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New Councillors Trained On Roles, Responsibilities 

By Azore Opio
Newly elected councillors of Bangem municipality in Kupe Muanenguba Division, Monday, December 9, received training on “The Roles and Responsibilities of Locally Elected Officials”.
The training was to enable the newly-elected officials build their capacities to facilitate their effectiveness in executing their duties in the development of their constituencies.
“The training is timely as councillors are just beginning the current mandate and it will give them an opportunity to contribute meaningfully in all development processes of the council and in particular during the first budget process,” Charlie Mbonte, Team Leader of Municipal Development Counselling (MUDEC) Group, who facilitated the seminar, told The Post.
Coming on the heels of decentralisation, which Government is pursuing earnestly, the councillors received several aspects of the 2004 law on decentralisation as well as the Communal Development Plan (CDP).
The contents of the seminar included the legal framework of the Council within the context of decentralisation, the council budget process and the public investment budget, roles and responsibilities of Councillors, mayors and supervisory authorities, team building for effective council management, management of Council assets and contracts, the council micro-project scheme, conflict management, gender, resource mobilisation, good governance, relations with technical services and non-state actors.
The Councillors were provided guidance on the functioning of councils and partners as provided for in the 2004 decentralisation law laying down rules applicable to councils.
They also picked up valuable tips on their roles and responsibilities including those of mayors, committee chairpersons, council staff, Council supervisory authorities and council partners.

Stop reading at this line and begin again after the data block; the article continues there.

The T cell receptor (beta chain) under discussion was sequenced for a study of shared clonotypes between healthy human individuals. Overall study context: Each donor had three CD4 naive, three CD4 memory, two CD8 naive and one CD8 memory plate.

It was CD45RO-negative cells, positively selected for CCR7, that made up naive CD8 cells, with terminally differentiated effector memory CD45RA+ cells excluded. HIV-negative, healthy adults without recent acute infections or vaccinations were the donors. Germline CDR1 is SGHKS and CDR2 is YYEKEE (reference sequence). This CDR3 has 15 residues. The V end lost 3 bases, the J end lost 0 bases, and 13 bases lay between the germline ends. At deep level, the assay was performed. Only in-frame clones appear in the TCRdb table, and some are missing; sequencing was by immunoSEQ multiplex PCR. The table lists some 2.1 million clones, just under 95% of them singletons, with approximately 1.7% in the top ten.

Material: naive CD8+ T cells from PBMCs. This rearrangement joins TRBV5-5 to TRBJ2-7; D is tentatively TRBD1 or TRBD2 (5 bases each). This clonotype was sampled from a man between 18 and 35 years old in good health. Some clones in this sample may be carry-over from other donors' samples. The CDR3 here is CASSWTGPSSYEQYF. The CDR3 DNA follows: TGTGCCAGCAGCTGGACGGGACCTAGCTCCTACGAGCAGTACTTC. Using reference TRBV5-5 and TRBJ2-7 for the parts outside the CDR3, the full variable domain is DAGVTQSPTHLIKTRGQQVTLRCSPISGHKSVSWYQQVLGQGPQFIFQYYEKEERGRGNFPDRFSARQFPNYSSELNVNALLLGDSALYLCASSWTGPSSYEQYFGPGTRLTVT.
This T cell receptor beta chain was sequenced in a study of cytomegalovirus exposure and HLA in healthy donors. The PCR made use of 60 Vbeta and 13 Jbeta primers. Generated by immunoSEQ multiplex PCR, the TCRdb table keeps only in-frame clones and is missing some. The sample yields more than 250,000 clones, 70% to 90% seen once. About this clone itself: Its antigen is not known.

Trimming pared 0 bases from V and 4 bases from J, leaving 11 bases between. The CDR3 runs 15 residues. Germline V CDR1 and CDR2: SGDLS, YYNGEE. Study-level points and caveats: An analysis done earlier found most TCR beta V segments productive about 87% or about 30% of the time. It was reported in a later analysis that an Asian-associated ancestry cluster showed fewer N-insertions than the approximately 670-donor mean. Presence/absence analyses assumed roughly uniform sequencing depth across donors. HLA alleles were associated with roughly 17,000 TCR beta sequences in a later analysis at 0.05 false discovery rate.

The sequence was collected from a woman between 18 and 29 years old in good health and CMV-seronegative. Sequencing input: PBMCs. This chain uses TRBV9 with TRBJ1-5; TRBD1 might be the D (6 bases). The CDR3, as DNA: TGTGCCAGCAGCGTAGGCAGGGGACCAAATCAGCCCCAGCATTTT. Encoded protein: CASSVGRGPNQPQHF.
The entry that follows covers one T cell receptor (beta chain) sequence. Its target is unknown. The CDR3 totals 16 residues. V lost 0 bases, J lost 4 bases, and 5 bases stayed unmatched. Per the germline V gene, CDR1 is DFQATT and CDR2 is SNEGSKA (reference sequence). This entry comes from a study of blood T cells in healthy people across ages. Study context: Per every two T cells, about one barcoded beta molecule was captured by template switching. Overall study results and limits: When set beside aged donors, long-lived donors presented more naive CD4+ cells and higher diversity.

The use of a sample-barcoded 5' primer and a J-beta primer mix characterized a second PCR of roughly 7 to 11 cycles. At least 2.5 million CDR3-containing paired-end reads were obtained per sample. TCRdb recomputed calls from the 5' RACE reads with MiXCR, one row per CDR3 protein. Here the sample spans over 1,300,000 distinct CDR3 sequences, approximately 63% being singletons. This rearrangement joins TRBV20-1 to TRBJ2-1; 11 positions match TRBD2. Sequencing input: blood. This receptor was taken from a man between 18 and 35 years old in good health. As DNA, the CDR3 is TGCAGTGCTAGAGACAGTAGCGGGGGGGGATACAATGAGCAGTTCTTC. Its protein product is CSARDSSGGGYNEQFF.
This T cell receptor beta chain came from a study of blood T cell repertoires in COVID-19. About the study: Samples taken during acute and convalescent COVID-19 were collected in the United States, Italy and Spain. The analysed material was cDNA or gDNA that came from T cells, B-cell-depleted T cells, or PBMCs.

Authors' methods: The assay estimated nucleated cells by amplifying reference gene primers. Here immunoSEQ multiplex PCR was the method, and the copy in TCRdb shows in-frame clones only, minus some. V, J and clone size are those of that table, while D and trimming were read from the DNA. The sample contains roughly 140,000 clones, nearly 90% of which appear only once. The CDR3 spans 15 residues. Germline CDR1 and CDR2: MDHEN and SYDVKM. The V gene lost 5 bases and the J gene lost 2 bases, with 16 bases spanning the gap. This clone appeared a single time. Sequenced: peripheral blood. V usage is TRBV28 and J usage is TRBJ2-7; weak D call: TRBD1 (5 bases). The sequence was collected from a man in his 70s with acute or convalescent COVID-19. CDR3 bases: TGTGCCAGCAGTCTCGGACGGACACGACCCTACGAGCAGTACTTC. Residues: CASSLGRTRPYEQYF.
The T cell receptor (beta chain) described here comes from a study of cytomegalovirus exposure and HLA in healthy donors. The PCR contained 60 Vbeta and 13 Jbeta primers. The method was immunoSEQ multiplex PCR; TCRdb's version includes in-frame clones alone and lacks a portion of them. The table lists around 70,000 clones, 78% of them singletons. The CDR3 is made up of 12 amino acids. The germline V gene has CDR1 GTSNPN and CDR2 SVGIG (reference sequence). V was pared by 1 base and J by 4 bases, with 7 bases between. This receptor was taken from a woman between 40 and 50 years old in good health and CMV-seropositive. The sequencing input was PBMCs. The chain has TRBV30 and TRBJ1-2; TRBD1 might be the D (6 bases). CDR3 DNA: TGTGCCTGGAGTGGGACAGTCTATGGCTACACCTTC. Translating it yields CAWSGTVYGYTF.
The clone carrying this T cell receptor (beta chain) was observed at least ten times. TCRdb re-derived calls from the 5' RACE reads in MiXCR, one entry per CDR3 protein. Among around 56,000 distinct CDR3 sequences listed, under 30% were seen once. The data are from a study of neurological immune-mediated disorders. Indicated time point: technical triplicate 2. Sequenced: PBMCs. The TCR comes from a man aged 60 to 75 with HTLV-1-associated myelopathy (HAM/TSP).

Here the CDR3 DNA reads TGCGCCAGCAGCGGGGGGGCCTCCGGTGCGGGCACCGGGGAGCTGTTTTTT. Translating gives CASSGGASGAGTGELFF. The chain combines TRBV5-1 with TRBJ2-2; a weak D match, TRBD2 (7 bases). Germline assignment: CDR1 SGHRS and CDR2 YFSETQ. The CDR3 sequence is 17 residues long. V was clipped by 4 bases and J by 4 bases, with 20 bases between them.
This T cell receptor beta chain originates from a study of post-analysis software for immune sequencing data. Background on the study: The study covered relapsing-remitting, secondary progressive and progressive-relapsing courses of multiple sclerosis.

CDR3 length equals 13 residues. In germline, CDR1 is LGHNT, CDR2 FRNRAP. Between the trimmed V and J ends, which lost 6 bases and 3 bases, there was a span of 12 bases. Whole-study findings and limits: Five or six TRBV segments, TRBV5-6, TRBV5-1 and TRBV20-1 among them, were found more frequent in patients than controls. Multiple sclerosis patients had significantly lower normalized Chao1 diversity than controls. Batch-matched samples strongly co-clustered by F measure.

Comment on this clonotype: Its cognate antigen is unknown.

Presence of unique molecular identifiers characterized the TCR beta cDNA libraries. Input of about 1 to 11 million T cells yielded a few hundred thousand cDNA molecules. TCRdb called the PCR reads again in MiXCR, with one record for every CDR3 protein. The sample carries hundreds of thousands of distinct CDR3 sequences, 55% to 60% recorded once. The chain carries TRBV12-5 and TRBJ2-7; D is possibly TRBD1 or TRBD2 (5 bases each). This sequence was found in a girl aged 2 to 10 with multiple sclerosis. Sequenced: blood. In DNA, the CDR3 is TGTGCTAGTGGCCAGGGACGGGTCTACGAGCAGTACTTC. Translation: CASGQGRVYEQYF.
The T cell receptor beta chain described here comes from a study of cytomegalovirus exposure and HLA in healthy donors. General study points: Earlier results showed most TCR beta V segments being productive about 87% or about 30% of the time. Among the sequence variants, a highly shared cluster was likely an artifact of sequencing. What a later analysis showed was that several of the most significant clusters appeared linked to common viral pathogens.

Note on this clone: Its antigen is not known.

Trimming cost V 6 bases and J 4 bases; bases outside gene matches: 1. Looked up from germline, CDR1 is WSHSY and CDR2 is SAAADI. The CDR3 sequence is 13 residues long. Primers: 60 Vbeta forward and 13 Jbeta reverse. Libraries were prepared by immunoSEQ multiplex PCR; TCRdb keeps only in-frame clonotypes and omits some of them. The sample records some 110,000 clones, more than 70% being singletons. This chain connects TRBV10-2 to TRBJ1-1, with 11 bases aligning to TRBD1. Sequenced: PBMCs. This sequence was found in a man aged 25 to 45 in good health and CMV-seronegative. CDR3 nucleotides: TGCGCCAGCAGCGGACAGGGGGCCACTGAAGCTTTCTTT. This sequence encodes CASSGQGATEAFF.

Cameroon has put in place several instruments designed to foster local development including: the elaboration of the Poverty Reduction Strategy Paper (PRSP), the enactment of the July 22, 2004 law on decentralisation, Vision 2035 which is to render the country emergent; unified in its diversity with the objective of attaining an economic growth of at least 10 percent per annum and the elaboration of CDPs in councils (except Subdivisional and City Councils).
Within the framework of decentralisation, therefore, local councils have been mandated to foster development in their municipalities in the domains of education, health, local economic development, social, cultural, sports and leisure.
Councillors are thus called upon to deliver basic services and essential infrastructure within their municipalities, particularly in social services such as health protection and care, education, water and sanitation, while empowering communities to seek fulfilment of their right to these services from councils.
They will also be expected to work as a team as well as to make constructive contributions as regards council planning, budgeting, implementation and follow-up.

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